Rudeness in the workplace comes with a hefty price tag, according to "The Cost of Bad Behavior: How Incivility Is Damaging Your Business and What to Do About It," a new book by Christine Porath, an assistant professor of management at the University of Southern California's Marshall School of Business and Christine Pearson, a professor of management at the Thunderbird School of Global Management.
Job stress in the United States accounts for $300 billion in lost work time as an uncivil workplace reduces productivity, the authors found. The price tag? Workers who are treated rudely spend time looking for other jobs or helping others to do so, lose valuable work time worrying about the incident, and intentionally decrease their work effort - in other words, they slack off.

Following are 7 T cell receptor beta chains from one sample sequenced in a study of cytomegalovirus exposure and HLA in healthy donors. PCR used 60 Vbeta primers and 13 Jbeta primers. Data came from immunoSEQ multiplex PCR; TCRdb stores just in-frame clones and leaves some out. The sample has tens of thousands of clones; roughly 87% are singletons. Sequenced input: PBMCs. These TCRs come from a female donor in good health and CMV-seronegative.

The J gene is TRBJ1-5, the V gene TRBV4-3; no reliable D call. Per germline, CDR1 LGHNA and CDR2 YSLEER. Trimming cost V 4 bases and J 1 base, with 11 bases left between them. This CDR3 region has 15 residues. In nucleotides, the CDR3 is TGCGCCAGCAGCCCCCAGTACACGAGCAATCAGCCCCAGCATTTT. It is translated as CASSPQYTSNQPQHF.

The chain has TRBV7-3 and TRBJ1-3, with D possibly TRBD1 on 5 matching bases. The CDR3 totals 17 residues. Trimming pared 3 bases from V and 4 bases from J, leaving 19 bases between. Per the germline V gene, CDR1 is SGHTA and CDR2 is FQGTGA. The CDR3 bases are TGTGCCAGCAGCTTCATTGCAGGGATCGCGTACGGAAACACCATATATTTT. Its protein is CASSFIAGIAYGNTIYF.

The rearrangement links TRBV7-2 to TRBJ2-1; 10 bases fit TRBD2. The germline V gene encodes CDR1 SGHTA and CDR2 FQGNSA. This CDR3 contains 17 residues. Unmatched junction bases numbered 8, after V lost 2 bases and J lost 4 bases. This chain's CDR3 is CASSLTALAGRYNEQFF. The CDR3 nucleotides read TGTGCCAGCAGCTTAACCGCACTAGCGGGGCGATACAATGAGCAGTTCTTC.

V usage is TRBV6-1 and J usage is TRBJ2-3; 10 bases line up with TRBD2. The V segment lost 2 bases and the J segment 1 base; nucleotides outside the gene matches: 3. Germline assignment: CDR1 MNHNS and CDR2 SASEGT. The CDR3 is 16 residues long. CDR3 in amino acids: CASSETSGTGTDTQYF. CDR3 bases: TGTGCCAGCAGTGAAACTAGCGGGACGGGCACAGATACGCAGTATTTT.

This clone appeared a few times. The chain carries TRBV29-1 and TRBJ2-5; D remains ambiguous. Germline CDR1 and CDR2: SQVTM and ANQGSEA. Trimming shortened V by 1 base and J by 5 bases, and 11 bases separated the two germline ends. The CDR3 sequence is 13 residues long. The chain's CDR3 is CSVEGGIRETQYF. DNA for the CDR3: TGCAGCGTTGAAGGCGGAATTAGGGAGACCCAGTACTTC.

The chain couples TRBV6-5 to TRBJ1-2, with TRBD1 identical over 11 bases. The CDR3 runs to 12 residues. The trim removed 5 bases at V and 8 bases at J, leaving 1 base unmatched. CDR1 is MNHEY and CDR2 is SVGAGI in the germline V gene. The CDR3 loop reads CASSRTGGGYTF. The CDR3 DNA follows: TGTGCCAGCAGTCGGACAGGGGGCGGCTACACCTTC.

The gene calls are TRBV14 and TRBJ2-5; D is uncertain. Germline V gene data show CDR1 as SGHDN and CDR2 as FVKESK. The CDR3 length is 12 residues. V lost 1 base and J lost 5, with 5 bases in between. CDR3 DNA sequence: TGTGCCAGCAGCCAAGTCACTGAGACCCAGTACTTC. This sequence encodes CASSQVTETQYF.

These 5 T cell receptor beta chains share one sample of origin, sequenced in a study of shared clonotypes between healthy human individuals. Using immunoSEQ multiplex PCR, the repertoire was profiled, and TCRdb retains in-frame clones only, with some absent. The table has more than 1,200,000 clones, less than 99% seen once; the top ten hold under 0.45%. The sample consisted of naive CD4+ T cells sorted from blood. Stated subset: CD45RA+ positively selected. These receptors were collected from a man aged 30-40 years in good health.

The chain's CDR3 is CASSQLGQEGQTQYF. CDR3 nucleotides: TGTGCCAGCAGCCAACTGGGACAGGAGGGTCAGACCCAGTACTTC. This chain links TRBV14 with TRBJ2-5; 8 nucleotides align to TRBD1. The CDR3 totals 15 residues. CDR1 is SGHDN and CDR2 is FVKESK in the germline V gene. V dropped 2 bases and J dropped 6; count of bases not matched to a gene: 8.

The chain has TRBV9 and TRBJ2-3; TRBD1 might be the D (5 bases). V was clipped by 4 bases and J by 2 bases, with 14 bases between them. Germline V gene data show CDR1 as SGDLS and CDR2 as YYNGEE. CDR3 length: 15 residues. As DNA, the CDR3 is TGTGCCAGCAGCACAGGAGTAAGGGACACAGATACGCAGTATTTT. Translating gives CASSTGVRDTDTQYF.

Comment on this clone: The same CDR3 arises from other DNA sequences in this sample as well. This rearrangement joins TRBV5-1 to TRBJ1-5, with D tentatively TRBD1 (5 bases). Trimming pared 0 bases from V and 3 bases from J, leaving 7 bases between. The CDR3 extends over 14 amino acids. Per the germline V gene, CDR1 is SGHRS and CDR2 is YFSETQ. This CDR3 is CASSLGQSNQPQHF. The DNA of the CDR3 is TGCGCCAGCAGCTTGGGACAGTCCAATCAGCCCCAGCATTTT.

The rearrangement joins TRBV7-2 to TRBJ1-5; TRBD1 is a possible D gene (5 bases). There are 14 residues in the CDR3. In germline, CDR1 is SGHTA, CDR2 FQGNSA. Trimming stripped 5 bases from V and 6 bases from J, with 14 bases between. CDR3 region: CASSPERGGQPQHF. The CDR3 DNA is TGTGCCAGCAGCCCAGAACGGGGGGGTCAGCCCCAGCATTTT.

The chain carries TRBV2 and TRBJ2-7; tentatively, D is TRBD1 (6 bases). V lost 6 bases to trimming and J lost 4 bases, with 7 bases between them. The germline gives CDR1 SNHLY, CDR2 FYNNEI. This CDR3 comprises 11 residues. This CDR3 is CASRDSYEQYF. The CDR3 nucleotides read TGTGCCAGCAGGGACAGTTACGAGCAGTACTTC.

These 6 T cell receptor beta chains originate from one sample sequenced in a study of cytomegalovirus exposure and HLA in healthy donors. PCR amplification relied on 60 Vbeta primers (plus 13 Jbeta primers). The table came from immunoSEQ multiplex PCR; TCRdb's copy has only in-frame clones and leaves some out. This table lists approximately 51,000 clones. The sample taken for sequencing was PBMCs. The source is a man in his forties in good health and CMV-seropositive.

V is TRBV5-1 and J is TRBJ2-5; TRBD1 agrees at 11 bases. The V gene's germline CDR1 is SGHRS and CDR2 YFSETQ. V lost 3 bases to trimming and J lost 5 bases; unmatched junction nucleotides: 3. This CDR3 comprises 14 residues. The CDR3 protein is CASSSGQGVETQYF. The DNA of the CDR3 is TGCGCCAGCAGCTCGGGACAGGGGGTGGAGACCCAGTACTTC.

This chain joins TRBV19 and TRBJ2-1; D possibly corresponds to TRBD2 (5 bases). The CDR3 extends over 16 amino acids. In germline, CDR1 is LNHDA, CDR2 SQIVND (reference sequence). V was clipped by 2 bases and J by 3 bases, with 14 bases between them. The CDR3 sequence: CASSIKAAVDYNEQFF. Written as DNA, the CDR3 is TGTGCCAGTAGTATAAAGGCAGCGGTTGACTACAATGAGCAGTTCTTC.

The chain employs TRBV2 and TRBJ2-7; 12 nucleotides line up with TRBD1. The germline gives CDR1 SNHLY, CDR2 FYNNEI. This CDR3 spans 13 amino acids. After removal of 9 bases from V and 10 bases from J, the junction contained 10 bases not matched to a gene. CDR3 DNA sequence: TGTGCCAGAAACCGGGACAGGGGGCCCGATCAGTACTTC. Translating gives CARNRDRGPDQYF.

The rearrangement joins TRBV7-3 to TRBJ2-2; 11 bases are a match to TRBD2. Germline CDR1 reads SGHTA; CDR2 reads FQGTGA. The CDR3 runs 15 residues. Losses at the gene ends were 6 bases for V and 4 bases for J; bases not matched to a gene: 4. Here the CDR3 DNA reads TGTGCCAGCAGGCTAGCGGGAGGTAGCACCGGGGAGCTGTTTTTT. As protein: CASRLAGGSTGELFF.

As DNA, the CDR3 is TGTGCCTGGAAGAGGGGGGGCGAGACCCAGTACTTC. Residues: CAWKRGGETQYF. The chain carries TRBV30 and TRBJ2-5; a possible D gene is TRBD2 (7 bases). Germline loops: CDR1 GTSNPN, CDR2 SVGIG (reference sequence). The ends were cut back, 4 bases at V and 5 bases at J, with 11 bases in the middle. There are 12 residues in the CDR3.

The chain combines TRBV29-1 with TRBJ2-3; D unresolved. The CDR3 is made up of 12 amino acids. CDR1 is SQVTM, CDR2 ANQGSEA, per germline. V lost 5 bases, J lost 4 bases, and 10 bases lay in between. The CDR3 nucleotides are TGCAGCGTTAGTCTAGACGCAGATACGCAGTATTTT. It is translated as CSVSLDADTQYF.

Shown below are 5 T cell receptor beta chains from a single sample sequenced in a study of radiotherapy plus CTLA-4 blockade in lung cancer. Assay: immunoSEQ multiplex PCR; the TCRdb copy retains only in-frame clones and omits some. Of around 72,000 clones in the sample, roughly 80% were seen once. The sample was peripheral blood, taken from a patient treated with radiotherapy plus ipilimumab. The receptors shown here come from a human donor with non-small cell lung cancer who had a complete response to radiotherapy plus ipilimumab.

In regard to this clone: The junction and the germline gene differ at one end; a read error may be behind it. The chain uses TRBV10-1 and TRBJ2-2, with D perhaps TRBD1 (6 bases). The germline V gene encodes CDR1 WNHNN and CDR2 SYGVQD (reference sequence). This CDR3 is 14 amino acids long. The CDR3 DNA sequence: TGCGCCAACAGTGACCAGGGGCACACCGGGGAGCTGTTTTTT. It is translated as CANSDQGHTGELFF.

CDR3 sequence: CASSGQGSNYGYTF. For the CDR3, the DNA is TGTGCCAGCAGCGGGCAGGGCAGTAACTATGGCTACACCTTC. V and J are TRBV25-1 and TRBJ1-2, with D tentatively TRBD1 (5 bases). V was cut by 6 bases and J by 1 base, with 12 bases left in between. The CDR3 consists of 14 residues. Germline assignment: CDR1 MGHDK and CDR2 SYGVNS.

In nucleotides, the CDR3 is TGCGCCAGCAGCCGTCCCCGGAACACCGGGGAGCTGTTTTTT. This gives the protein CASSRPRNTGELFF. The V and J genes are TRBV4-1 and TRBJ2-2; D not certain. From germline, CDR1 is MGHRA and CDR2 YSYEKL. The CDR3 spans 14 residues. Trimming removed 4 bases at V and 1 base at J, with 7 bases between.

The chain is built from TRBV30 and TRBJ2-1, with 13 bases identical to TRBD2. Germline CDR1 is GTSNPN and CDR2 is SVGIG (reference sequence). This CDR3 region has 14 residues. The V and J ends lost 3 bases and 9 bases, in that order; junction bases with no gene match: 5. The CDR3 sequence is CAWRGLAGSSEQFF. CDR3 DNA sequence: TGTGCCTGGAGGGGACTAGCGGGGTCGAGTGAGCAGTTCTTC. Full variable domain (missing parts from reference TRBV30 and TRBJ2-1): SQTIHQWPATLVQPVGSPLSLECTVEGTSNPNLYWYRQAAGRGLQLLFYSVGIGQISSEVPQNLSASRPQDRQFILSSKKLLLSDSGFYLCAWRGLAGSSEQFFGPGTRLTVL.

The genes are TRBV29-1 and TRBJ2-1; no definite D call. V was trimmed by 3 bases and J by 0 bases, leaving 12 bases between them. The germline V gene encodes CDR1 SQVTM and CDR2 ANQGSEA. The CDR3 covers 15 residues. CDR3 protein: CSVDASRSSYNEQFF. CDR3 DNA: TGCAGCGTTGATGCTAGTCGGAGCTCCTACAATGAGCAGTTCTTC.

This is compounded by potentially spending big bucks in lawsuits and elevated health care costs. The loss of good employees - even with a national unemployment rate hovering near double-digits - is still high, with the cost of an employee exit at about 150 percent of a mid-management salary, in addition to lost talent. How does a firm tackle bad behavior?
"It starts at the top," says Porath, who teaches executives how to avoid the pitfalls of workplace incivility through USC Marshall's MBA Program for Professionals and Managers.
The book offers solutions that well-functioning companies such as Cisco Systems and Los Angeles-based law firm O'Melveny & Myers employ to create a civil workplace. Among them:
- Set zero tolerance expectations.
- Establish norms for all employees, including managers and executives, to live by.
- Weed out trouble early in the employee hiring process.
To learn more about "The Cost of Bad Behavior" or to arrange an interview with Dr. Porath, please contact media relations at the USC Marshall School of Business: Evy Jacobson or Anne Bergman at (213) 740-5552, or email@example.com or firstname.lastname@example.org.